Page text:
Fitbit, one of the most successful company when it comes to fitness trackers, decided to purchase the intellectual property and assets of Pebble. Pebble is considered to have a prosperous wearable startup. On February 22, the sales price was announced in a press release, giving up details about the financial outcomes of the fourth quarter of the company.
Back in December 2016, when Fitbit announced that it purchased Pebble, the terms of the deal were not revealed. However, those who were familiar with the share stated that the price was estimated at less than $40 million, at that time. Based on the data unveiled by the IDC, in the third quarter of 2016, the wearable market grew with 3% when Fitbit made the purchase.
The market data which was provided might have seemed disappointing in its outlook for the sector. The market researcher pointed out that the smart wearables are still trying to fight on the opposing team. In February 2015, Pebble was a crowdsourcing company which managed to raise over $20 million after selling its Pebble Time smartwatch.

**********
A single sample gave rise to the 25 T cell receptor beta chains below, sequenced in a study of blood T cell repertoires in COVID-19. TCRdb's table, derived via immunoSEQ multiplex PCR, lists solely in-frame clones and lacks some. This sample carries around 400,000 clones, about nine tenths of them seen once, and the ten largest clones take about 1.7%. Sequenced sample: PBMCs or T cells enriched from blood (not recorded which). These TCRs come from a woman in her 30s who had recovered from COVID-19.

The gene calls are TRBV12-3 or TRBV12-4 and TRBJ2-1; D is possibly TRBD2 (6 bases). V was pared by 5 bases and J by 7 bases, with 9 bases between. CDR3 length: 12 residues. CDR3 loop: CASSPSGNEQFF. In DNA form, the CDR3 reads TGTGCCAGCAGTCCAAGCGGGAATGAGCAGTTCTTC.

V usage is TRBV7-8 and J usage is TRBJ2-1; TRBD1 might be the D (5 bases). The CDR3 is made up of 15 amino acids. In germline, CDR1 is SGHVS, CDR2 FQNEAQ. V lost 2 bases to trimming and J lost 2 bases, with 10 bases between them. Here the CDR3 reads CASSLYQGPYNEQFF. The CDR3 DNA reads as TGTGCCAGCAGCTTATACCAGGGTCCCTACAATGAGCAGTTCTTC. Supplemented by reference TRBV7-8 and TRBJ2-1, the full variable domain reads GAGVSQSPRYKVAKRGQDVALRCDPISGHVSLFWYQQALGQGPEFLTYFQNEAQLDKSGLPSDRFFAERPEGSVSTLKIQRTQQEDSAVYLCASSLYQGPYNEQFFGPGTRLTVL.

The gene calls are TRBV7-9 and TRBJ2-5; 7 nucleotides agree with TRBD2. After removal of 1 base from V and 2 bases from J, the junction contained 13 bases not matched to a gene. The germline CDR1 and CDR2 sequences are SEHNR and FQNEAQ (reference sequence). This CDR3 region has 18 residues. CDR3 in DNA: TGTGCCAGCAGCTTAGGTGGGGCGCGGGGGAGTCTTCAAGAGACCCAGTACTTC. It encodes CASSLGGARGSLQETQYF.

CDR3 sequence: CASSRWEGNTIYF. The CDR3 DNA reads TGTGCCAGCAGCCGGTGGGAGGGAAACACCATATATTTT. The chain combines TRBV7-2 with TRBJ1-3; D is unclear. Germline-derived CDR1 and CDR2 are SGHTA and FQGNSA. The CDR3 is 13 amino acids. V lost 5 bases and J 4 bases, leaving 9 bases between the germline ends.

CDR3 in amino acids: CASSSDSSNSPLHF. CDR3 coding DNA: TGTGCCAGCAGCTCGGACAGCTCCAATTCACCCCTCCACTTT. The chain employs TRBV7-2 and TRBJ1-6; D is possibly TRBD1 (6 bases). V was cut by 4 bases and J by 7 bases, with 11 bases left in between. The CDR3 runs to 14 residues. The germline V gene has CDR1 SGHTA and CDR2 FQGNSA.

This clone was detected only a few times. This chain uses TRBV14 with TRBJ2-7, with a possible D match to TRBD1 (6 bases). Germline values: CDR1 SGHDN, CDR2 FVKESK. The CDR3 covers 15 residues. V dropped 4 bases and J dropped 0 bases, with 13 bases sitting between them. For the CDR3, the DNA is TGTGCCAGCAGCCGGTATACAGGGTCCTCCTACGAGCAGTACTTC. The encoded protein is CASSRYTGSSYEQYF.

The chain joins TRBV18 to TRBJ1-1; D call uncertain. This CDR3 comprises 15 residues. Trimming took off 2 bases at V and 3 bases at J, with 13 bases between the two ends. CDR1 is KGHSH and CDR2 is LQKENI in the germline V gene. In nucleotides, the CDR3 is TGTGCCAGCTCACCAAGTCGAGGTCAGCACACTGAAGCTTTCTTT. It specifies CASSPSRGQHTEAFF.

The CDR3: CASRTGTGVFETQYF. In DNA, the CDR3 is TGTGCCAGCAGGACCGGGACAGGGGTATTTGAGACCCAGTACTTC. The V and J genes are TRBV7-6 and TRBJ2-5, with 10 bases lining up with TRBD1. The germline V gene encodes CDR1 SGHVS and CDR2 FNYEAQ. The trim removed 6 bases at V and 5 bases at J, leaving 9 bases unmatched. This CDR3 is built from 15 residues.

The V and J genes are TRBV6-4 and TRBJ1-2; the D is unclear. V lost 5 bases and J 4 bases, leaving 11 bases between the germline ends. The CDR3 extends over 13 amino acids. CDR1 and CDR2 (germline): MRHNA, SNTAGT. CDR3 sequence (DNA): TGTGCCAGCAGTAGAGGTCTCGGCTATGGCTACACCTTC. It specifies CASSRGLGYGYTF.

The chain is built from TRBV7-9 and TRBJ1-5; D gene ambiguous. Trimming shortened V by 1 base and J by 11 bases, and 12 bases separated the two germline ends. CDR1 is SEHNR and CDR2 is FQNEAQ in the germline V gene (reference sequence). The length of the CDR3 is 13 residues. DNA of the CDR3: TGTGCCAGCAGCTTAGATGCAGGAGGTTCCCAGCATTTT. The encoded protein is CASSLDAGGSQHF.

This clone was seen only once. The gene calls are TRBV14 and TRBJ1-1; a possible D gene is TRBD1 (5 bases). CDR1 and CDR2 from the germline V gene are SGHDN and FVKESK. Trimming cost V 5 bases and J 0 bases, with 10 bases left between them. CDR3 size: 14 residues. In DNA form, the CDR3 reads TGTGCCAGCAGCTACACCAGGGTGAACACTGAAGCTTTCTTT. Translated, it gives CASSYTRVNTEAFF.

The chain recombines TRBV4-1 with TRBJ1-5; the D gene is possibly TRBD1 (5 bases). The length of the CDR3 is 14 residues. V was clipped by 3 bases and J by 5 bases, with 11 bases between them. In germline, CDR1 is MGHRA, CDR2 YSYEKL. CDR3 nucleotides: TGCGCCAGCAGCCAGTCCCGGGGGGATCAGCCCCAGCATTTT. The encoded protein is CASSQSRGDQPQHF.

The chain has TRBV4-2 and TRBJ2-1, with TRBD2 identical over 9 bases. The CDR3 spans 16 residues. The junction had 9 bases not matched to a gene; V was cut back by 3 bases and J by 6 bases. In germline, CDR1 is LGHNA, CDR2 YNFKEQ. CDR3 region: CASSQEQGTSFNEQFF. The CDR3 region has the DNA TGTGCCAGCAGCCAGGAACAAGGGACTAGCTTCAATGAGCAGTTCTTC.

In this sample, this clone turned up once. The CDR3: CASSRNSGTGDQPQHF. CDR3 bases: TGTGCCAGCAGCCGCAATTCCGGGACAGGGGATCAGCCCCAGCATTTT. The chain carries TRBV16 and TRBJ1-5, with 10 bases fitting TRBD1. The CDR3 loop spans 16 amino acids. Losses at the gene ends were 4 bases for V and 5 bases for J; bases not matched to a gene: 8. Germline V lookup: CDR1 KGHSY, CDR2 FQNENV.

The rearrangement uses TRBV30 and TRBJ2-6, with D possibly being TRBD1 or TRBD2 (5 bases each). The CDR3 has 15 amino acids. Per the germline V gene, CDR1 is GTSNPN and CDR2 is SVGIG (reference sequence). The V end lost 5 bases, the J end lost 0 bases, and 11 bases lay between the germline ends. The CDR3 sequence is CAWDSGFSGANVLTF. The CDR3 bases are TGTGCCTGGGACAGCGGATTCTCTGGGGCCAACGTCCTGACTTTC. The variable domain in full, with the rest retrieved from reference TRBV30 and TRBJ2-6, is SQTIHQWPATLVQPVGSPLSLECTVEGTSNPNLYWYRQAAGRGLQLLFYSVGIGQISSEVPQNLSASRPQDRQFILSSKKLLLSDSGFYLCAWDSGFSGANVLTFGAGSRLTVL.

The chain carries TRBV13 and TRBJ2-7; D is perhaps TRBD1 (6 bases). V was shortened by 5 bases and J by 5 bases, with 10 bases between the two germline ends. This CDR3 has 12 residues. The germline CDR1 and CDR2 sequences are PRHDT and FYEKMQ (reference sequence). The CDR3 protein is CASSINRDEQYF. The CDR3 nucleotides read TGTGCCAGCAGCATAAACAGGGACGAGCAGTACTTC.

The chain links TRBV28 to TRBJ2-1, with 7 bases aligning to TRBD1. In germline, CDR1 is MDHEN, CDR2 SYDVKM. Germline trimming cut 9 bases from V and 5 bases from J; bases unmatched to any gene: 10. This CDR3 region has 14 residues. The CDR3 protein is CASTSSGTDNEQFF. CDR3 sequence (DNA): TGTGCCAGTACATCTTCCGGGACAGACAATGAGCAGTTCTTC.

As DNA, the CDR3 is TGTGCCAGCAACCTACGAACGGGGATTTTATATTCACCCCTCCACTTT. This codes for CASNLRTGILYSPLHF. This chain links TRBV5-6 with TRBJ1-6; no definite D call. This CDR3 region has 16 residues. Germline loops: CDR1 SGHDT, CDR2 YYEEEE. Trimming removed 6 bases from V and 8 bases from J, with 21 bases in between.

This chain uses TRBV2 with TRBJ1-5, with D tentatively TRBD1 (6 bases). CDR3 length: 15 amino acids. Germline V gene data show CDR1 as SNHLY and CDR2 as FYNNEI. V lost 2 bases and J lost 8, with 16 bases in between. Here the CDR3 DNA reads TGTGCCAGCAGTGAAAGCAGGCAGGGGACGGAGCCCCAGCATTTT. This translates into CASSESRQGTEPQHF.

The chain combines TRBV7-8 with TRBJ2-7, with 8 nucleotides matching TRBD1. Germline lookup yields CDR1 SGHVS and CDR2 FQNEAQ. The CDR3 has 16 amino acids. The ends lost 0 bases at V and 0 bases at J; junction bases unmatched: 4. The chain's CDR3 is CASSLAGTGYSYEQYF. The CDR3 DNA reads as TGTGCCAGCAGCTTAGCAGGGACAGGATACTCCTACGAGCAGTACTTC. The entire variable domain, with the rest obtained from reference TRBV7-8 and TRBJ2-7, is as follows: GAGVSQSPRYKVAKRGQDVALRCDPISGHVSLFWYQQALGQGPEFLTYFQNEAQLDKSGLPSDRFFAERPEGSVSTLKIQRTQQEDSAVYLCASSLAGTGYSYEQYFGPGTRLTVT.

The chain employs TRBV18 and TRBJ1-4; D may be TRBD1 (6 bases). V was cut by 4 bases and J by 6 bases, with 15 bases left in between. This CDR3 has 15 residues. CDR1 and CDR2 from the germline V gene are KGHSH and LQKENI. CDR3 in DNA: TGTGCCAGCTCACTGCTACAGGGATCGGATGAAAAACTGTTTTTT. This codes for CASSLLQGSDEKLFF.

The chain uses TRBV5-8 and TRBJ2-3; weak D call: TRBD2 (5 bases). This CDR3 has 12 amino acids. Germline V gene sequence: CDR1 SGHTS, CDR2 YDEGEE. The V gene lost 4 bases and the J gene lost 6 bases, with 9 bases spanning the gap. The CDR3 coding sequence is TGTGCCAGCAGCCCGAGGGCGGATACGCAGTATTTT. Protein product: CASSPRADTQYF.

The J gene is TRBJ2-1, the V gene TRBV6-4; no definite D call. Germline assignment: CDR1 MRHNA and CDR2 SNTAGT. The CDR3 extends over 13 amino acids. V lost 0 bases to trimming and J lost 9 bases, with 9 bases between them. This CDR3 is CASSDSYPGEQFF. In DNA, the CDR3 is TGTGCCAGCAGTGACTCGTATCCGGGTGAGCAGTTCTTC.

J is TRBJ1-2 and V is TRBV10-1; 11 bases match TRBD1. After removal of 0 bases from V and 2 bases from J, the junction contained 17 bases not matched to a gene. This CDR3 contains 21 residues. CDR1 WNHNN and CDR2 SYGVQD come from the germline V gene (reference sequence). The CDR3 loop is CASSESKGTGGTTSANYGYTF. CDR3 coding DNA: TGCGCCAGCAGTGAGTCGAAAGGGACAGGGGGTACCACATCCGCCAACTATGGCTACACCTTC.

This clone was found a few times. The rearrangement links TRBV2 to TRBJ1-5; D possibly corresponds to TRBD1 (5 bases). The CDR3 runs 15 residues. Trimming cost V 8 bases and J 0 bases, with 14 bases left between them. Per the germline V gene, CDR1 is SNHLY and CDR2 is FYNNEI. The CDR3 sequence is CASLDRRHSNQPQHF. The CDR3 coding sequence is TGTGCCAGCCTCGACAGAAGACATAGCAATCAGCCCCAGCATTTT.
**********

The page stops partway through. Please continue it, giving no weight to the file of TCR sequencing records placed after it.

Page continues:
The company argued that they received a considerable demand from their customers for the Pebble Steel watch and the standard smartwatch developed by them. Nevertheless, everything changed since 2012 when the company launched its first smartwatch. Nowadays, competition is around any corner, Pebble facing obstacles and competing with successful companies like Microsoft, Motorola, LG, Samsung, and Apple.
Pebble appears to be affected by the current climate of the market, announcing that in March it will lay off about 25% of its workers. However, we need to remember why Pebble was always seen as a revolutionary smartwatch developer. Some might say that it is all about the reasonable prices which attracted so many customers. Back in December, the company sold its assets to Fitbit, and it was shut down.
However, back in the times when Pebble was only a concept for its founder Eric Migicovsky, it got everyone’s attention by registering those crowdfunding records on Kickstarter. Its first campaign managed to surpass its primary goal which was set before, raising more than $13 million. Nevertheless, the second generation of smartwatches brought them a profit twice as big as the first campaign. All this profit combined obtained by the company is more than Fitbit offered for to pay for ownership.
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